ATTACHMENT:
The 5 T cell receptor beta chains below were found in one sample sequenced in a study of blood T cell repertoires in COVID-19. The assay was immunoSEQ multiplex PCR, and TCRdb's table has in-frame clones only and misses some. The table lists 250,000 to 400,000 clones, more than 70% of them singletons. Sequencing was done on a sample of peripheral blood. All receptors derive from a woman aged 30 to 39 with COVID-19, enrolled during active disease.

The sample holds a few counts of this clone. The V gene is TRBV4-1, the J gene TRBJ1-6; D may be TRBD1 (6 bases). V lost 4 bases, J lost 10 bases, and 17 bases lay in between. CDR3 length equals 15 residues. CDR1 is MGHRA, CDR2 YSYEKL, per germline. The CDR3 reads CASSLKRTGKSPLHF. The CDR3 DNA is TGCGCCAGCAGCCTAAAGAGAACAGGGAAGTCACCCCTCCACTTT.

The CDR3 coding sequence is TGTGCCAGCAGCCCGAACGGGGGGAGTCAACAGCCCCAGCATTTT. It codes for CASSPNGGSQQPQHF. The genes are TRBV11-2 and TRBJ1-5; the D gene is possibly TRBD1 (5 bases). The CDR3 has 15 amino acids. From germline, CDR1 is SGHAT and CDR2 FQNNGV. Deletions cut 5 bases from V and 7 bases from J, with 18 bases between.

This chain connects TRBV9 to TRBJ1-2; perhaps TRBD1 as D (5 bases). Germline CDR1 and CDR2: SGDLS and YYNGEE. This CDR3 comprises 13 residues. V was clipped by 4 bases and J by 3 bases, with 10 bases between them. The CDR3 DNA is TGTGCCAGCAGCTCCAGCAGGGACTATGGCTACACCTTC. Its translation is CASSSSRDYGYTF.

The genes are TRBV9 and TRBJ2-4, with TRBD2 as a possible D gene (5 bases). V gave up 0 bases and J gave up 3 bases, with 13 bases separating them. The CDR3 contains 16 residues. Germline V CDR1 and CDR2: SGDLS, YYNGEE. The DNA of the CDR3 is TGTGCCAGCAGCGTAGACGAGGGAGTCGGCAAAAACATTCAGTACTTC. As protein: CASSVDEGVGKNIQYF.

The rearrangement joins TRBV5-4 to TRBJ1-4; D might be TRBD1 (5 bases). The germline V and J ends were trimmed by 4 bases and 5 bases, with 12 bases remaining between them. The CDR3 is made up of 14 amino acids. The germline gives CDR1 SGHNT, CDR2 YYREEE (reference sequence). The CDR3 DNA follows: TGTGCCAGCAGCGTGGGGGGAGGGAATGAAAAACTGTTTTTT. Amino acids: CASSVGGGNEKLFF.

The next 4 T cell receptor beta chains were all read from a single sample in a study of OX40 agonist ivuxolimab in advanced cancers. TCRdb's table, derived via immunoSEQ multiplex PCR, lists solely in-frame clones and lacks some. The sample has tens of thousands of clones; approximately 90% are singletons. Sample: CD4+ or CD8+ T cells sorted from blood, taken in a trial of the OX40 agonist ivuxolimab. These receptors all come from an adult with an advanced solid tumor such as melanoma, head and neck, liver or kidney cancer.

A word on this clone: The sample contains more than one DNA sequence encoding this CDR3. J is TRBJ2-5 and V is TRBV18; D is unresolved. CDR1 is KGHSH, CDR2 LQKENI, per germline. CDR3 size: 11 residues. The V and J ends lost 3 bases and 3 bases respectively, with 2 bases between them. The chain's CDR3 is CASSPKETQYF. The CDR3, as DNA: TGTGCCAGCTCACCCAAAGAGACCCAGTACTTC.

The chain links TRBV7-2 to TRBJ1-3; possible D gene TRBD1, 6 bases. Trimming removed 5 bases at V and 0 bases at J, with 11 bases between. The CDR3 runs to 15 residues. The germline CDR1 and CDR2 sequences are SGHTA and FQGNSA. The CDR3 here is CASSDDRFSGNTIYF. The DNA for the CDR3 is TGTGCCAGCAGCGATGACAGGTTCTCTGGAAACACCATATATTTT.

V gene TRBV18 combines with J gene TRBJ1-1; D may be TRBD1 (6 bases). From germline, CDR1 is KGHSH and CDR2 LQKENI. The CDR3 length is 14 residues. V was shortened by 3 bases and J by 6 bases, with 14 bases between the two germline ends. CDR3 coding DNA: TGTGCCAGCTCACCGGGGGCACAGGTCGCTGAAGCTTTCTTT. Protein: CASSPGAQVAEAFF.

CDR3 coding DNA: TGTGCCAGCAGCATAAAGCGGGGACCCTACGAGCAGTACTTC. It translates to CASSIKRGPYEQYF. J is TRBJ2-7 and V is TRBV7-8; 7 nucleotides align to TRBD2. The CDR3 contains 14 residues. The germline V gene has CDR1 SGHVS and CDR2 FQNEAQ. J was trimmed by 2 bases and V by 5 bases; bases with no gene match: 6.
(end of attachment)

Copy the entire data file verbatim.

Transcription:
The 5 T cell receptor beta chains below were found in one sample sequenced in a study of blood T cell repertoires in COVID-19. The assay was immunoSEQ multiplex PCR, and TCRdb's table has in-frame clones only and misses some. The table lists 250,000 to 400,000 clones, more than 70% of them singletons. Sequencing was done on a sample of peripheral blood. All receptors derive from a woman aged 30 to 39 with COVID-19, enrolled during active disease.

The sample holds a few counts of this clone. The V gene is TRBV4-1, the J gene TRBJ1-6; D may be TRBD1 (6 bases). V lost 4 bases, J lost 10 bases, and 17 bases lay in between. CDR3 length equals 15 residues. CDR1 is MGHRA, CDR2 YSYEKL, per germline. The CDR3 reads CASSLKRTGKSPLHF. The CDR3 DNA is TGCGCCAGCAGCCTAAAGAGAACAGGGAAGTCACCCCTCCACTTT.

The CDR3 coding sequence is TGTGCCAGCAGCCCGAACGGGGGGAGTCAACAGCCCCAGCATTTT. It codes for CASSPNGGSQQPQHF. The genes are TRBV11-2 and TRBJ1-5; the D gene is possibly TRBD1 (5 bases). The CDR3 has 15 amino acids. From germline, CDR1 is SGHAT and CDR2 FQNNGV. Deletions cut 5 bases from V and 7 bases from J, with 18 bases between.

This chain connects TRBV9 to TRBJ1-2; perhaps TRBD1 as D (5 bases). Germline CDR1 and CDR2: SGDLS and YYNGEE. This CDR3 comprises 13 residues. V was clipped by 4 bases and J by 3 bases, with 10 bases between them. The CDR3 DNA is TGTGCCAGCAGCTCCAGCAGGGACTATGGCTACACCTTC. Its translation is CASSSSRDYGYTF.

The genes are TRBV9 and TRBJ2-4, with TRBD2 as a possible D gene (5 bases). V gave up 0 bases and J gave up 3 bases, with 13 bases separating them. The CDR3 contains 16 residues. Germline V CDR1 and CDR2: SGDLS, YYNGEE. The DNA of the CDR3 is TGTGCCAGCAGCGTAGACGAGGGAGTCGGCAAAAACATTCAGTACTTC. As protein: CASSVDEGVGKNIQYF.

The rearrangement joins TRBV5-4 to TRBJ1-4; D might be TRBD1 (5 bases). The germline V and J ends were trimmed by 4 bases and 5 bases, with 12 bases remaining between them. The CDR3 is made up of 14 amino acids. The germline gives CDR1 SGHNT, CDR2 YYREEE (reference sequence). The CDR3 DNA follows: TGTGCCAGCAGCGTGGGGGGAGGGAATGAAAAACTGTTTTTT. Amino acids: CASSVGGGNEKLFF.

The next 4 T cell receptor beta chains were all read from a single sample in a study of OX40 agonist ivuxolimab in advanced cancers. TCRdb's table, derived via immunoSEQ multiplex PCR, lists solely in-frame clones and lacks some. The sample has tens of thousands of clones; approximately 90% are singletons. Sample: CD4+ or CD8+ T cells sorted from blood, taken in a trial of the OX40 agonist ivuxolimab. These receptors all come from an adult with an advanced solid tumor such as melanoma, head and neck, liver or kidney cancer.

A word on this clone: The sample contains more than one DNA sequence encoding this CDR3. J is TRBJ2-5 and V is TRBV18; D is unresolved. CDR1 is KGHSH, CDR2 LQKENI, per germline. CDR3 size: 11 residues. The V and J ends lost 3 bases and 3 bases respectively, with 2 bases between them. The chain's CDR3 is CASSPKETQYF. The CDR3, as DNA: TGTGCCAGCTCACCCAAAGAGACCCAGTACTTC.

The chain links TRBV7-2 to TRBJ1-3; possible D gene TRBD1, 6 bases. Trimming removed 5 bases at V and 0 bases at J, with 11 bases between. The CDR3 runs to 15 residues. The germline CDR1 and CDR2 sequences are SGHTA and FQGNSA. The CDR3 here is CASSDDRFSGNTIYF. The DNA for the CDR3 is TGTGCCAGCAGCGATGACAGGTTCTCTGGAAACACCATATATTTT.

V gene TRBV18 combines with J gene TRBJ1-1; D may be TRBD1 (6 bases). From germline, CDR1 is KGHSH and CDR2 LQKENI. The CDR3 length is 14 residues. V was shortened by 3 bases and J by 6 bases, with 14 bases between the two germline ends. CDR3 coding DNA: TGTGCCAGCTCACCGGGGGCACAGGTCGCTGAAGCTTTCTTT. Protein: CASSPGAQVAEAFF.

CDR3 coding DNA: TGTGCCAGCAGCATAAAGCGGGGACCCTACGAGCAGTACTTC. It translates to CASSIKRGPYEQYF. J is TRBJ2-7 and V is TRBV7-8; 7 nucleotides align to TRBD2. The CDR3 contains 14 residues. The germline V gene has CDR1 SGHVS and CDR2 FQNEAQ. J was trimmed by 2 bases and V by 5 bases; bases with no gene match: 6.